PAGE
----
Prof. Anthony Ephremides gave the third plenary at ISIT, which included an interim report on the consummation between information theory and network coding and many connections between opera and research. He did a great job I think in explaining the difference between throughput region, stability region, and capacity region (under bursty vs. non-bursty use). These are in increasing order of inclusion. Some interesting tidbits (some new, some not):

  • He had a complaint about the way networking handles fading by simply saying the success probability for a packet being received is just \mathbb{P}( SNR > \gamma).
  • Under contention, the capacity region may not be convex, unlike in information theory where you can do time sharing.
  • For wireless network coding it is important to connect the MAC protocol and scheduling issues as well as change the notion of cut capacities. That is, you shouldn’t replace edges with hyper-edges, because that’s not a good model.
  • The information rate is the rate from the payload plus the information in the idleness and the information from the identity of the transmitter. That is, you get data from the actual packet, when the packet was sent, and who is sending the packet.
  • Extending many analyses to more than 2 users has not been done.
  • Can bursty traffic capacity be larger than non-bursty? The NNN (*) community says that would be a contradiction, because you can always then emulate bursty traffic. But this is unfair because idling the transmitter to build up packets and hence create artificial bursts is not allowed in the problem formulation, so there is no contradiction.
  • Relaying is good from a network perspective because it can partially enable a first-come first-serve (FCFS) discipline. So relays bridge a gap to the optimal scheduling policy. This is different than the information theory notion of cooperation yielding diversity gain.
  • Multicast throughput is an interesting thing to think about more rigorously for the future.
  • His prescription : the information theory has to apply its tools more broadly to networking problems and to unorthodox problems. The networking community should use more rigorous modeling and analysis methods.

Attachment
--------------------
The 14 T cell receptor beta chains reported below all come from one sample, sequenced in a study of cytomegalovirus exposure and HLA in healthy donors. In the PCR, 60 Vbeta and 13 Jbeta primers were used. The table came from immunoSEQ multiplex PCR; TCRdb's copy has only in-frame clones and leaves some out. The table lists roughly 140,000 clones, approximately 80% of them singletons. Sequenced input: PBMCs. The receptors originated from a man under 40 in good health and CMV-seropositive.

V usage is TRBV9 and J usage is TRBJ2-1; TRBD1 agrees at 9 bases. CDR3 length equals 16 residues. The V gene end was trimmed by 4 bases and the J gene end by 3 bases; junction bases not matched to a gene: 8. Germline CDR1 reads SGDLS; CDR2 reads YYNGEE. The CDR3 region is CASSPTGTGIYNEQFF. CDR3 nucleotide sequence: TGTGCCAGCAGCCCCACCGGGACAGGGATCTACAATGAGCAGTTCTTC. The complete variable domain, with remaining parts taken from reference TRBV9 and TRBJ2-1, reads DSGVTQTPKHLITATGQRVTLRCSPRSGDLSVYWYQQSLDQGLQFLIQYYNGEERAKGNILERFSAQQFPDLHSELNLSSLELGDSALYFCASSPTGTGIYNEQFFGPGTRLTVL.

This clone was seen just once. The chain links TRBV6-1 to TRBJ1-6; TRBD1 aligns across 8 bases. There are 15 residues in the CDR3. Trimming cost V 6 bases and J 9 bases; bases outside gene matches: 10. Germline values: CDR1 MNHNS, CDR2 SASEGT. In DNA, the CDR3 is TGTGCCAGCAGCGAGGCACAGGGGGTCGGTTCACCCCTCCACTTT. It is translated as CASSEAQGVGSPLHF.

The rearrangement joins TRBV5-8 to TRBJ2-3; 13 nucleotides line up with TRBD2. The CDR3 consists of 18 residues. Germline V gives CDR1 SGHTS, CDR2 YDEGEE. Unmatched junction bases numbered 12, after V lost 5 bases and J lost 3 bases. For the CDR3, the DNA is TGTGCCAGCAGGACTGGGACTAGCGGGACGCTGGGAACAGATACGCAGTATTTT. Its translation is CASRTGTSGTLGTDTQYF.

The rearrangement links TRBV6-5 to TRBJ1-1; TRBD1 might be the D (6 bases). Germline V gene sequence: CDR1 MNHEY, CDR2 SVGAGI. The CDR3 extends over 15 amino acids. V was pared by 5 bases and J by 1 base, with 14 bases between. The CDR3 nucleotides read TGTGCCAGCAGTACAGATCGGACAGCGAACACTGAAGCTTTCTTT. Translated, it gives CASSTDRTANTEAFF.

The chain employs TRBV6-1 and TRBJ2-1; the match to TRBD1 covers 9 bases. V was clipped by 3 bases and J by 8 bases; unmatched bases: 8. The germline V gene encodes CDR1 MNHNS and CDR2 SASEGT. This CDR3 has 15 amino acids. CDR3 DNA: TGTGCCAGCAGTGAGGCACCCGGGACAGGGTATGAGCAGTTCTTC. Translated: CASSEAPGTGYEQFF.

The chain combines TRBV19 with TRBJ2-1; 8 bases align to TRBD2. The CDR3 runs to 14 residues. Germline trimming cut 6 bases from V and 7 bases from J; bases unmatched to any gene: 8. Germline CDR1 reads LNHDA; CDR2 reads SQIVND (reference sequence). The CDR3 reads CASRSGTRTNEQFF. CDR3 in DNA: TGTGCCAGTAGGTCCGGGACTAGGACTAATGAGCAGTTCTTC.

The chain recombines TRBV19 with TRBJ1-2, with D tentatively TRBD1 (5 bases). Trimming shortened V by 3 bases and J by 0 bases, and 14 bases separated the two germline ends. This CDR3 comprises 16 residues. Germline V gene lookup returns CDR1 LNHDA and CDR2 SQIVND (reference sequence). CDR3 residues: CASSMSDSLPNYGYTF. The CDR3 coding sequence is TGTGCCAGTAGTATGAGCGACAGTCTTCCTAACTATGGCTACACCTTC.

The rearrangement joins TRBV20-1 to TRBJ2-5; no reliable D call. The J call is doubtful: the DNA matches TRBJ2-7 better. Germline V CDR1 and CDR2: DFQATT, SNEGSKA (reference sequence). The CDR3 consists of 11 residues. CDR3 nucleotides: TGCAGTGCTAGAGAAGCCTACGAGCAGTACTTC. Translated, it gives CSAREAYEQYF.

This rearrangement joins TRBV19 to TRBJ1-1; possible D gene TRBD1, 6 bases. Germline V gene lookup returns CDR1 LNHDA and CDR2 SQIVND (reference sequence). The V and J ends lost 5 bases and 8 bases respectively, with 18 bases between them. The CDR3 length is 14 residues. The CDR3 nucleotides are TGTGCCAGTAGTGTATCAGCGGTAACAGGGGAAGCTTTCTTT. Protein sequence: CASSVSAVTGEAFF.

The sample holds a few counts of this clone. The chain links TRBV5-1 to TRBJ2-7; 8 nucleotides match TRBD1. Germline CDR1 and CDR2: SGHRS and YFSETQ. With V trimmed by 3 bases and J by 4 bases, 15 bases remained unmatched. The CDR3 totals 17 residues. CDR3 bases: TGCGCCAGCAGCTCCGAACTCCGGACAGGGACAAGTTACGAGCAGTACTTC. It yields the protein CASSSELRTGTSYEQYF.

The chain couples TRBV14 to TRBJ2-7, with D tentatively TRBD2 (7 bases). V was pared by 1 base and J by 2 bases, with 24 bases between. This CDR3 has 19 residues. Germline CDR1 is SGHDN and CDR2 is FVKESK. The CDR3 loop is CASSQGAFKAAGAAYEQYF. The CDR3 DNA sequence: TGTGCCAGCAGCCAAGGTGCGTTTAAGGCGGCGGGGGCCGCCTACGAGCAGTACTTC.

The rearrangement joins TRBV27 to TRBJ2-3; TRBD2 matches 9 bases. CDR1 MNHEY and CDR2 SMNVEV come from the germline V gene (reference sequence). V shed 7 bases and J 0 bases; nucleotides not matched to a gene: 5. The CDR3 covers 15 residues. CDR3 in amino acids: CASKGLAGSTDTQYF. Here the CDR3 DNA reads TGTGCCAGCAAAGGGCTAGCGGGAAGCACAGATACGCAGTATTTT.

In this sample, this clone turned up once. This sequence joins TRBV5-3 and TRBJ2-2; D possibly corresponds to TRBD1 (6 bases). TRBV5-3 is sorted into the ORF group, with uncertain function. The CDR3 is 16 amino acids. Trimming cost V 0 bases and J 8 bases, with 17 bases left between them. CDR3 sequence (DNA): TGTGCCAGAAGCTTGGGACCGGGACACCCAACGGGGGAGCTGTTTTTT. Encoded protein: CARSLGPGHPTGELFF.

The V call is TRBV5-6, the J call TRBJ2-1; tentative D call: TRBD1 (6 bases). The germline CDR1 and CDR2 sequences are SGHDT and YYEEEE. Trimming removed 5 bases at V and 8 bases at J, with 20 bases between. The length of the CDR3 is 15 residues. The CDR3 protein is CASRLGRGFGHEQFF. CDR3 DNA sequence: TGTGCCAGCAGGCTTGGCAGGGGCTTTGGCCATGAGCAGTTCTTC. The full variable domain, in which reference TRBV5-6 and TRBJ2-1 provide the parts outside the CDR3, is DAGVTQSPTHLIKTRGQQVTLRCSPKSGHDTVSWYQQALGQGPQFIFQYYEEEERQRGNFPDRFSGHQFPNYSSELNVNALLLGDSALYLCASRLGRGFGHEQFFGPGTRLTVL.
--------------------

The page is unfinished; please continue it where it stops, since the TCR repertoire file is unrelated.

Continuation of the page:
(*) NNN = Nagging nabobs of negativism (really it should be “nattering nabobs of negativism,” Safire’s famous alliterative phrase wielded with such gusto by Spiro Agnew).

ISIT 2010 : Michael Jordan

Perhaps malapropos for the NBA Finals, Prof. Michael Jordan gave the first plenary talk at ISIT. It was a great overview of nonparametric Bayesian modeling. In particular, he covered his favorite Chinese restaurant process (also known as the Pitman-Yor stick-breaking process), hierarchical Dirichlet priors, and all the other jargon-laden elements of modeling. At the end he covered some of the rather stunning successes of this approach in applications with lots of data to learn from. What was missing for me was a sense of how these approaches worked in the data-poor regime, so I asked a question (foolishly) about sample complexity. Alas, since that is a “frequentist” question and Jordan is a “Bayesian,” I didn’t quite get the answer to the question I was trying to ask, but that’s what happens when you don’t phrase things properly.

One nice thing that I learned was the connection to Kingman’s earlier work on characterizing random measures via non-homogeneous Poisson processes. Kingman has been popping up all over the place in my reading, from urn processes to exchangeable partition processes (also known as paintbox processes). When I get back to SD, it will be back to the classics for me!